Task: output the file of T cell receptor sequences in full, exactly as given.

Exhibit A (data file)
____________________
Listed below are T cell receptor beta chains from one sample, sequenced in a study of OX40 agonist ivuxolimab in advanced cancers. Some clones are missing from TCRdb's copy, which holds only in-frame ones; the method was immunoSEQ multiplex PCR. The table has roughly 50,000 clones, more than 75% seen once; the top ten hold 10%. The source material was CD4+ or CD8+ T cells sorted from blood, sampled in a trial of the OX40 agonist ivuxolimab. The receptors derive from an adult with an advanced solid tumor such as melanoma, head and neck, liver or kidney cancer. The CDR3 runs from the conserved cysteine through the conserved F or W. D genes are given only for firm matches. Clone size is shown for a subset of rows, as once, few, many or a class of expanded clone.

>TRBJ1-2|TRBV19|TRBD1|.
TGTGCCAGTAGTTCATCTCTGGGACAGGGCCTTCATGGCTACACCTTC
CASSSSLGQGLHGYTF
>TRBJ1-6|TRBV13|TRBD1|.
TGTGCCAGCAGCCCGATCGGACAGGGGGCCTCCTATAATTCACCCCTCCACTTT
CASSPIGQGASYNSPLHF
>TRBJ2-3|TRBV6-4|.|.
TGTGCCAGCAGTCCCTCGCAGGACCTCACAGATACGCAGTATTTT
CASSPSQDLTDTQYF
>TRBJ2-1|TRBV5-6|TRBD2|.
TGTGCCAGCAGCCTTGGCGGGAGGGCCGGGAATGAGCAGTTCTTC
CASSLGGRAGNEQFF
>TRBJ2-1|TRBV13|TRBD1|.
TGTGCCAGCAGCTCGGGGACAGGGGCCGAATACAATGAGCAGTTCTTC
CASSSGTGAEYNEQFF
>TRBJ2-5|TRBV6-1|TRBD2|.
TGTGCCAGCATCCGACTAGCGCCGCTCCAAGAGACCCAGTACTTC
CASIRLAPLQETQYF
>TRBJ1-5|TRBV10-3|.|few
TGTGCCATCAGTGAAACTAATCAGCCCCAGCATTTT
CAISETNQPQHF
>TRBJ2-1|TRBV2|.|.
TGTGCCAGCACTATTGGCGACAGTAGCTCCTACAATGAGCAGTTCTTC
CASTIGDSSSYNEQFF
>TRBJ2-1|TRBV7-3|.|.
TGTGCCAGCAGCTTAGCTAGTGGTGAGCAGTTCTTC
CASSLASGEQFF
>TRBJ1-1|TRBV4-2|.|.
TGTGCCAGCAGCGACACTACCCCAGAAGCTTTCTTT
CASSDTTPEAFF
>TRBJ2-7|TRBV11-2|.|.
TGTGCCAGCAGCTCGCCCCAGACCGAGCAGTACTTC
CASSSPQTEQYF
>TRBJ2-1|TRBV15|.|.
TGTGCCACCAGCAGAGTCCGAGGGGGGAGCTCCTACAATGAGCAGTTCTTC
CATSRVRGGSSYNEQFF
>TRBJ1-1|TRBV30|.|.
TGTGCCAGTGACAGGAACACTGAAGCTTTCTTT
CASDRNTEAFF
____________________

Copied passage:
Listed below are T cell receptor beta chains from one sample, sequenced in a study of OX40 agonist ivuxolimab in advanced cancers. Some clones are missing from TCRdb's copy, which holds only in-frame ones; the method was immunoSEQ multiplex PCR. The table has roughly 50,000 clones, more than 75% seen once; the top ten hold 10%. The source material was CD4+ or CD8+ T cells sorted from blood, sampled in a trial of the OX40 agonist ivuxolimab. The receptors derive from an adult with an advanced solid tumor such as melanoma, head and neck, liver or kidney cancer. The CDR3 runs from the conserved cysteine through the conserved F or W. D genes are given only for firm matches. Clone size is shown for a subset of rows, as once, few, many or a class of expanded clone.

>TRBJ1-2|TRBV19|TRBD1|.
TGTGCCAGTAGTTCATCTCTGGGACAGGGCCTTCATGGCTACACCTTC
CASSSSLGQGLHGYTF
>TRBJ1-6|TRBV13|TRBD1|.
TGTGCCAGCAGCCCGATCGGACAGGGGGCCTCCTATAATTCACCCCTCCACTTT
CASSPIGQGASYNSPLHF
>TRBJ2-3|TRBV6-4|.|.
TGTGCCAGCAGTCCCTCGCAGGACCTCACAGATACGCAGTATTTT
CASSPSQDLTDTQYF
>TRBJ2-1|TRBV5-6|TRBD2|.
TGTGCCAGCAGCCTTGGCGGGAGGGCCGGGAATGAGCAGTTCTTC
CASSLGGRAGNEQFF
>TRBJ2-1|TRBV13|TRBD1|.
TGTGCCAGCAGCTCGGGGACAGGGGCCGAATACAATGAGCAGTTCTTC
CASSSGTGAEYNEQFF
>TRBJ2-5|TRBV6-1|TRBD2|.
TGTGCCAGCATCCGACTAGCGCCGCTCCAAGAGACCCAGTACTTC
CASIRLAPLQETQYF
>TRBJ1-5|TRBV10-3|.|few
TGTGCCATCAGTGAAACTAATCAGCCCCAGCATTTT
CAISETNQPQHF
>TRBJ2-1|TRBV2|.|.
TGTGCCAGCACTATTGGCGACAGTAGCTCCTACAATGAGCAGTTCTTC
CASTIGDSSSYNEQFF
>TRBJ2-1|TRBV7-3|.|.
TGTGCCAGCAGCTTAGCTAGTGGTGAGCAGTTCTTC
CASSLASGEQFF
>TRBJ1-1|TRBV4-2|.|.
TGTGCCAGCAGCGACACTACCCCAGAAGCTTTCTTT
CASSDTTPEAFF
>TRBJ2-7|TRBV11-2|.|.
TGTGCCAGCAGCTCGCCCCAGACCGAGCAGTACTTC
CASSSPQTEQYF
>TRBJ2-1|TRBV15|.|.
TGTGCCACCAGCAGAGTCCGAGGGGGGAGCTCCTACAATGAGCAGTTCTTC
CATSRVRGGSSYNEQFF
>TRBJ1-1|TRBV30|.|.
TGTGCCAGTGACAGGAACACTGAAGCTTTCTTT
CASDRNTEAFF